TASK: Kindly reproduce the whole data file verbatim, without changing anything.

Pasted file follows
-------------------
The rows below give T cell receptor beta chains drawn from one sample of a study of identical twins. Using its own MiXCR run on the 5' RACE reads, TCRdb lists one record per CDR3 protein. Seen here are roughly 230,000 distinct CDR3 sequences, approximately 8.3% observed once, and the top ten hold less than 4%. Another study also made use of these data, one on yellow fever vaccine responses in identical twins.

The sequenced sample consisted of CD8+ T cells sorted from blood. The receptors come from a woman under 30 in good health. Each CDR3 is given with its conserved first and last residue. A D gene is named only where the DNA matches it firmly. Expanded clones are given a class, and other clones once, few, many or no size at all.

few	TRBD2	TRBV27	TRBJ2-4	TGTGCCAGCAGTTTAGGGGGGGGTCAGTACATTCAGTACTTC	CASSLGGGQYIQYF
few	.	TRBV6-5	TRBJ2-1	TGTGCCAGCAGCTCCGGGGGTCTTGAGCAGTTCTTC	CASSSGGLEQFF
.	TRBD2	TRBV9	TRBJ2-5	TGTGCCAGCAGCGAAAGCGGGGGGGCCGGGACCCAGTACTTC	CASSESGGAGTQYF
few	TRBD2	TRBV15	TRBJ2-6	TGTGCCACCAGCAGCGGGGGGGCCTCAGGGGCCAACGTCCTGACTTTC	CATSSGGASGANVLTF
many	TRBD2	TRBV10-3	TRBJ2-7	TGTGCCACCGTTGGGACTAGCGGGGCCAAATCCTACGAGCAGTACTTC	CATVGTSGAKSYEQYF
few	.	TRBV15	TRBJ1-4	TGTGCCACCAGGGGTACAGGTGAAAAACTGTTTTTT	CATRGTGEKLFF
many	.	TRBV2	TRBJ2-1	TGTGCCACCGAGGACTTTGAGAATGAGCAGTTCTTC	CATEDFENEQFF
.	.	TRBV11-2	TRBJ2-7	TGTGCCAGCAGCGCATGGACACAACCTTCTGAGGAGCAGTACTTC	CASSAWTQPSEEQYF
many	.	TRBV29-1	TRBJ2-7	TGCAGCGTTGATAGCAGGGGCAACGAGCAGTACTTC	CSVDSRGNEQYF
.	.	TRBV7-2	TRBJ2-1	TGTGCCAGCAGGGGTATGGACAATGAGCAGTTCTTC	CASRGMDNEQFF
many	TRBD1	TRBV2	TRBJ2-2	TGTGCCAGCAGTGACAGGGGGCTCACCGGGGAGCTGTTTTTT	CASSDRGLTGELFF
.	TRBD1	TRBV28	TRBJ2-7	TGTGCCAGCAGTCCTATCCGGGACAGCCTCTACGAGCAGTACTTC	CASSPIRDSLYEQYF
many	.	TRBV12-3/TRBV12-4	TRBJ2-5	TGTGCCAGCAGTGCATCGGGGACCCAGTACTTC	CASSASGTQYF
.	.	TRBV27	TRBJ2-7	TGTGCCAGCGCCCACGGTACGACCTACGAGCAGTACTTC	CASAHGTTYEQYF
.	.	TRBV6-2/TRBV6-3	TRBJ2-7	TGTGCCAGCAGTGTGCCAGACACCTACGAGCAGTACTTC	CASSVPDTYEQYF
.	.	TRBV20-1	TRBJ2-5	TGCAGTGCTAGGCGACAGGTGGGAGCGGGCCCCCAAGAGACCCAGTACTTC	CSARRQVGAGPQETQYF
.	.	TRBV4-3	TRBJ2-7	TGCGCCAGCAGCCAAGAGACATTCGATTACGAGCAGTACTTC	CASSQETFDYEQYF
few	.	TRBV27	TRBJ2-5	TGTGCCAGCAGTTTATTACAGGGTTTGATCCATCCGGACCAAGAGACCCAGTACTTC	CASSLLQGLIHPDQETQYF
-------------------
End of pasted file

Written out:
The rows below give T cell receptor beta chains drawn from one sample of a study of identical twins. Using its own MiXCR run on the 5' RACE reads, TCRdb lists one record per CDR3 protein. Seen here are roughly 230,000 distinct CDR3 sequences, approximately 8.3% observed once, and the top ten hold less than 4%. Another study also made use of these data, one on yellow fever vaccine responses in identical twins.

The sequenced sample consisted of CD8+ T cells sorted from blood. The receptors come from a woman under 30 in good health. Each CDR3 is given with its conserved first and last residue. A D gene is named only where the DNA matches it firmly. Expanded clones are given a class, and other clones once, few, many or no size at all.

few	TRBD2	TRBV27	TRBJ2-4	TGTGCCAGCAGTTTAGGGGGGGGTCAGTACATTCAGTACTTC	CASSLGGGQYIQYF
few	.	TRBV6-5	TRBJ2-1	TGTGCCAGCAGCTCCGGGGGTCTTGAGCAGTTCTTC	CASSSGGLEQFF
.	TRBD2	TRBV9	TRBJ2-5	TGTGCCAGCAGCGAAAGCGGGGGGGCCGGGACCCAGTACTTC	CASSESGGAGTQYF
few	TRBD2	TRBV15	TRBJ2-6	TGTGCCACCAGCAGCGGGGGGGCCTCAGGGGCCAACGTCCTGACTTTC	CATSSGGASGANVLTF
many	TRBD2	TRBV10-3	TRBJ2-7	TGTGCCACCGTTGGGACTAGCGGGGCCAAATCCTACGAGCAGTACTTC	CATVGTSGAKSYEQYF
few	.	TRBV15	TRBJ1-4	TGTGCCACCAGGGGTACAGGTGAAAAACTGTTTTTT	CATRGTGEKLFF
many	.	TRBV2	TRBJ2-1	TGTGCCACCGAGGACTTTGAGAATGAGCAGTTCTTC	CATEDFENEQFF
.	.	TRBV11-2	TRBJ2-7	TGTGCCAGCAGCGCATGGACACAACCTTCTGAGGAGCAGTACTTC	CASSAWTQPSEEQYF
many	.	TRBV29-1	TRBJ2-7	TGCAGCGTTGATAGCAGGGGCAACGAGCAGTACTTC	CSVDSRGNEQYF
.	.	TRBV7-2	TRBJ2-1	TGTGCCAGCAGGGGTATGGACAATGAGCAGTTCTTC	CASRGMDNEQFF
many	TRBD1	TRBV2	TRBJ2-2	TGTGCCAGCAGTGACAGGGGGCTCACCGGGGAGCTGTTTTTT	CASSDRGLTGELFF
.	TRBD1	TRBV28	TRBJ2-7	TGTGCCAGCAGTCCTATCCGGGACAGCCTCTACGAGCAGTACTTC	CASSPIRDSLYEQYF
many	.	TRBV12-3/TRBV12-4	TRBJ2-5	TGTGCCAGCAGTGCATCGGGGACCCAGTACTTC	CASSASGTQYF
.	.	TRBV27	TRBJ2-7	TGTGCCAGCGCCCACGGTACGACCTACGAGCAGTACTTC	CASAHGTTYEQYF
.	.	TRBV6-2/TRBV6-3	TRBJ2-7	TGTGCCAGCAGTGTGCCAGACACCTACGAGCAGTACTTC	CASSVPDTYEQYF
.	.	TRBV20-1	TRBJ2-5	TGCAGTGCTAGGCGACAGGTGGGAGCGGGCCCCCAAGAGACCCAGTACTTC	CSARRQVGAGPQETQYF
.	.	TRBV4-3	TRBJ2-7	TGCGCCAGCAGCCAAGAGACATTCGATTACGAGCAGTACTTC	CASSQETFDYEQYF
few	.	TRBV27	TRBJ2-5	TGTGCCAGCAGTTTATTACAGGGTTTGATCCATCCGGACCAAGAGACCCAGTACTTC	CASSLLQGLIHPDQETQYF